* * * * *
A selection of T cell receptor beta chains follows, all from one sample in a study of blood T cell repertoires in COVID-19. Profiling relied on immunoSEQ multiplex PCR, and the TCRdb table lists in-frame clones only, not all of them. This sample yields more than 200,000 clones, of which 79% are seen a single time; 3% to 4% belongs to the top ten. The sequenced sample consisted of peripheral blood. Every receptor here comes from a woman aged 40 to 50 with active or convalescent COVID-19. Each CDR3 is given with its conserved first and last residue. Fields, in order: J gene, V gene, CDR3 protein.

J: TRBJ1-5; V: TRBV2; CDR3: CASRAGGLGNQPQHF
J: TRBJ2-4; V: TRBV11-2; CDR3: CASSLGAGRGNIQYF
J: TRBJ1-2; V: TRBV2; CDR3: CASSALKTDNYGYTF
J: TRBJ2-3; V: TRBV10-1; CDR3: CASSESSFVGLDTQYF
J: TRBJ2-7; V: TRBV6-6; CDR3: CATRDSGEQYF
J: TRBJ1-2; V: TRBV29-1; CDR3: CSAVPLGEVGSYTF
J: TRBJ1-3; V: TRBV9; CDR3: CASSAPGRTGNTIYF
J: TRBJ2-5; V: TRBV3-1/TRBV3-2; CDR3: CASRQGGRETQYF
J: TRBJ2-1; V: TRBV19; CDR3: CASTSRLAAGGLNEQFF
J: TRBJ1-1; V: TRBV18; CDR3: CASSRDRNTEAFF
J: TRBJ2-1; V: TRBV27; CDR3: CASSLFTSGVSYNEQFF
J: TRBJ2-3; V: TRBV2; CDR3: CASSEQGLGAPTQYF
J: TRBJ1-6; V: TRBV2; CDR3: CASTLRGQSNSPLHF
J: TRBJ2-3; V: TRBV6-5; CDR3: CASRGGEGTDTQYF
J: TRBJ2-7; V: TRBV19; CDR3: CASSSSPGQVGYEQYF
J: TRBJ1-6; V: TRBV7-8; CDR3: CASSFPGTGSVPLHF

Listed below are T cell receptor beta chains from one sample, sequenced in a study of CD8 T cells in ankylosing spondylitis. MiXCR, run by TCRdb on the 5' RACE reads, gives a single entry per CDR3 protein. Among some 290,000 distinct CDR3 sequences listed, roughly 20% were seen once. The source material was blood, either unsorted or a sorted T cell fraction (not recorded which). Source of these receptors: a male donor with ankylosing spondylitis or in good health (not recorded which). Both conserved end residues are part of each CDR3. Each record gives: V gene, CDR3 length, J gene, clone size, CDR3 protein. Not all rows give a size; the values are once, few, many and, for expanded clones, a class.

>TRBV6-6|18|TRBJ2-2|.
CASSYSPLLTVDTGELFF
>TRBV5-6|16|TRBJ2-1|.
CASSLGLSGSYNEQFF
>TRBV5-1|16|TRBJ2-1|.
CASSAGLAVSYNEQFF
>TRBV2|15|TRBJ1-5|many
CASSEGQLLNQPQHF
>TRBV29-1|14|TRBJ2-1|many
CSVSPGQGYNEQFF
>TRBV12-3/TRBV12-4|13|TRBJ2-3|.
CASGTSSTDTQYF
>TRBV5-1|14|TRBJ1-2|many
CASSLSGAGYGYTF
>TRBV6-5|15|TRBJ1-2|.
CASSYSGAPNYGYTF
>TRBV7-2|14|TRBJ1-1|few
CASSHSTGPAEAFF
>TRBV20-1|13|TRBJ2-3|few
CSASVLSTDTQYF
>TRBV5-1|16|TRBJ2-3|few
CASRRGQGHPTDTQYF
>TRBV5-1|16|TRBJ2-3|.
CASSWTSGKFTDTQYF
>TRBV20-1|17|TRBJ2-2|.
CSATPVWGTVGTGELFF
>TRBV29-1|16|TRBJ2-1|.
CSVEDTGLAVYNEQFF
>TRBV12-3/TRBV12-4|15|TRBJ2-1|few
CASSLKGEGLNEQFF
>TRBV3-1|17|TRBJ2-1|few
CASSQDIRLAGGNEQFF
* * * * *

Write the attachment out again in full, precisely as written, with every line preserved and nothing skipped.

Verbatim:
A selection of T cell receptor beta chains follows, all from one sample in a study of blood T cell repertoires in COVID-19. Profiling relied on immunoSEQ multiplex PCR, and the TCRdb table lists in-frame clones only, not all of them. This sample yields more than 200,000 clones, of which 79% are seen a single time; 3% to 4% belongs to the top ten. The sequenced sample consisted of peripheral blood. Every receptor here comes from a woman aged 40 to 50 with active or convalescent COVID-19. Each CDR3 is given with its conserved first and last residue. Fields, in order: J gene, V gene, CDR3 protein.

J: TRBJ1-5; V: TRBV2; CDR3: CASRAGGLGNQPQHF
J: TRBJ2-4; V: TRBV11-2; CDR3: CASSLGAGRGNIQYF
J: TRBJ1-2; V: TRBV2; CDR3: CASSALKTDNYGYTF
J: TRBJ2-3; V: TRBV10-1; CDR3: CASSESSFVGLDTQYF
J: TRBJ2-7; V: TRBV6-6; CDR3: CATRDSGEQYF
J: TRBJ1-2; V: TRBV29-1; CDR3: CSAVPLGEVGSYTF
J: TRBJ1-3; V: TRBV9; CDR3: CASSAPGRTGNTIYF
J: TRBJ2-5; V: TRBV3-1/TRBV3-2; CDR3: CASRQGGRETQYF
J: TRBJ2-1; V: TRBV19; CDR3: CASTSRLAAGGLNEQFF
J: TRBJ1-1; V: TRBV18; CDR3: CASSRDRNTEAFF
J: TRBJ2-1; V: TRBV27; CDR3: CASSLFTSGVSYNEQFF
J: TRBJ2-3; V: TRBV2; CDR3: CASSEQGLGAPTQYF
J: TRBJ1-6; V: TRBV2; CDR3: CASTLRGQSNSPLHF
J: TRBJ2-3; V: TRBV6-5; CDR3: CASRGGEGTDTQYF
J: TRBJ2-7; V: TRBV19; CDR3: CASSSSPGQVGYEQYF
J: TRBJ1-6; V: TRBV7-8; CDR3: CASSFPGTGSVPLHF

Listed below are T cell receptor beta chains from one sample, sequenced in a study of CD8 T cells in ankylosing spondylitis. MiXCR, run by TCRdb on the 5' RACE reads, gives a single entry per CDR3 protein. Among some 290,000 distinct CDR3 sequences listed, roughly 20% were seen once. The source material was blood, either unsorted or a sorted T cell fraction (not recorded which). Source of these receptors: a male donor with ankylosing spondylitis or in good health (not recorded which). Both conserved end residues are part of each CDR3. Each record gives: V gene, CDR3 length, J gene, clone size, CDR3 protein. Not all rows give a size; the values are once, few, many and, for expanded clones, a class.

>TRBV6-6|18|TRBJ2-2|.
CASSYSPLLTVDTGELFF
>TRBV5-6|16|TRBJ2-1|.
CASSLGLSGSYNEQFF
>TRBV5-1|16|TRBJ2-1|.
CASSAGLAVSYNEQFF
>TRBV2|15|TRBJ1-5|many
CASSEGQLLNQPQHF
>TRBV29-1|14|TRBJ2-1|many
CSVSPGQGYNEQFF
>TRBV12-3/TRBV12-4|13|TRBJ2-3|.
CASGTSSTDTQYF
>TRBV5-1|14|TRBJ1-2|many
CASSLSGAGYGYTF
>TRBV6-5|15|TRBJ1-2|.
CASSYSGAPNYGYTF
>TRBV7-2|14|TRBJ1-1|few
CASSHSTGPAEAFF
>TRBV20-1|13|TRBJ2-3|few
CSASVLSTDTQYF
>TRBV5-1|16|TRBJ2-3|few
CASRRGQGHPTDTQYF
>TRBV5-1|16|TRBJ2-3|.
CASSWTSGKFTDTQYF
>TRBV20-1|17|TRBJ2-2|.
CSATPVWGTVGTGELFF
>TRBV29-1|16|TRBJ2-1|.
CSVEDTGLAVYNEQFF
>TRBV12-3/TRBV12-4|15|TRBJ2-1|few
CASSLKGEGLNEQFF
>TRBV3-1|17|TRBJ2-1|few
CASSQDIRLAGGNEQFF